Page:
And how does the market view the potential for tax reform going forward? Here is an updated look at the performance of a high tax rate basket of companies, now trading well below where they were even before the elections.
Political risk, in all its colorful forms, has suddenly become a very real consideration for much of Wall Street. So much so, in fact, that the infamous Jon Corzine recently announced a hedge fund that seeks out opportunities to profit from the coming political calamities that may befall the financial markets. While a hedge fund that focuses on political calamities doesn't necessarily sound like a diligent use of resources, the point is well taken. We are living in a climate of extreme political risk the likes of which, we have arguably, never experienced.
All the meanwhile, investors have become enamored by the momentum of the markets, in what is really the first such complete and total loyalty to stocks of this secular bull market. As can be observed in the chart below, investors, both institutional and retail, have complete faith in returns for stocks going forward.
This type of unencumbered optimism in stocks has led to volatility being pressed to the point of, seemingly, no return. As a result, either shorting the popular volatility based ETFs or going long inverse volatility ETFs has now become the hot trade among both hedge funds and retail investors. For example, assets under management of inverse VIX Exchange Traded Products (such as the XIV) has grown $600 million year to date while assets under management in long VIX products have declined $460 million.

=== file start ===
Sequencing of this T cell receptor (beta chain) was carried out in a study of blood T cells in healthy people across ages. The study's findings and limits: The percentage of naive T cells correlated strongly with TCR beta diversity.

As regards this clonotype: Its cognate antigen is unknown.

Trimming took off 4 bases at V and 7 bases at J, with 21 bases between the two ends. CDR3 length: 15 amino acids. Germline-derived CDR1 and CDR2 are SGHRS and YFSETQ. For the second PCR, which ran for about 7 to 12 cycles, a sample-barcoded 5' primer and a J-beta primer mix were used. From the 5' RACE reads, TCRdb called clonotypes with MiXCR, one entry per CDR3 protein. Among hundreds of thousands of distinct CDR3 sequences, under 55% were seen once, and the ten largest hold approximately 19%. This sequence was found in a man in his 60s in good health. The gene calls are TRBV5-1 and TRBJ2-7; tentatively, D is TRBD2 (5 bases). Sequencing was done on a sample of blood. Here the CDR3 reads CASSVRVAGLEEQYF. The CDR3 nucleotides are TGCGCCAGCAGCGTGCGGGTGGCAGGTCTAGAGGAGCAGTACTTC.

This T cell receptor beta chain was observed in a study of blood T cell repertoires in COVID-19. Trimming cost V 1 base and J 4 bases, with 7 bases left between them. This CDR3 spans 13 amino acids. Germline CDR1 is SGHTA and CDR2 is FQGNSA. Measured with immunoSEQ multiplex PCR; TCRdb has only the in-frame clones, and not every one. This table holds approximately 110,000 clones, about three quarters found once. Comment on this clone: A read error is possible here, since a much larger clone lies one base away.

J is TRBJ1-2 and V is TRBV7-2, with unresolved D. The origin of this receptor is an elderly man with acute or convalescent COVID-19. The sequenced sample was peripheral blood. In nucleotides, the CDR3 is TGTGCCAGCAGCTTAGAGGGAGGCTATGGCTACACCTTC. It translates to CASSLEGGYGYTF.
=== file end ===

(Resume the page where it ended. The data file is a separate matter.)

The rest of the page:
More astoundingly, short interest in volatility related products has now gone parabolic, as investors become anchored to the current environment of steady gains with little volatility.
Needless to say, we are in a market of some pretty distinct outliers. Perhaps none more so, however, than the fact that the FAANGs (Facebook, Amazon, Apple, Netflix, Google) have gained $260 billion in value, while the other 495 companies in the S&P 500 have lost an identical amount.
Of course, we have not walked away from this lack of balance in the markets unscathed. The preference for growth over value is more pronounced now than at any point in this bull market. Making the markets extremely difficult for value oriented managers.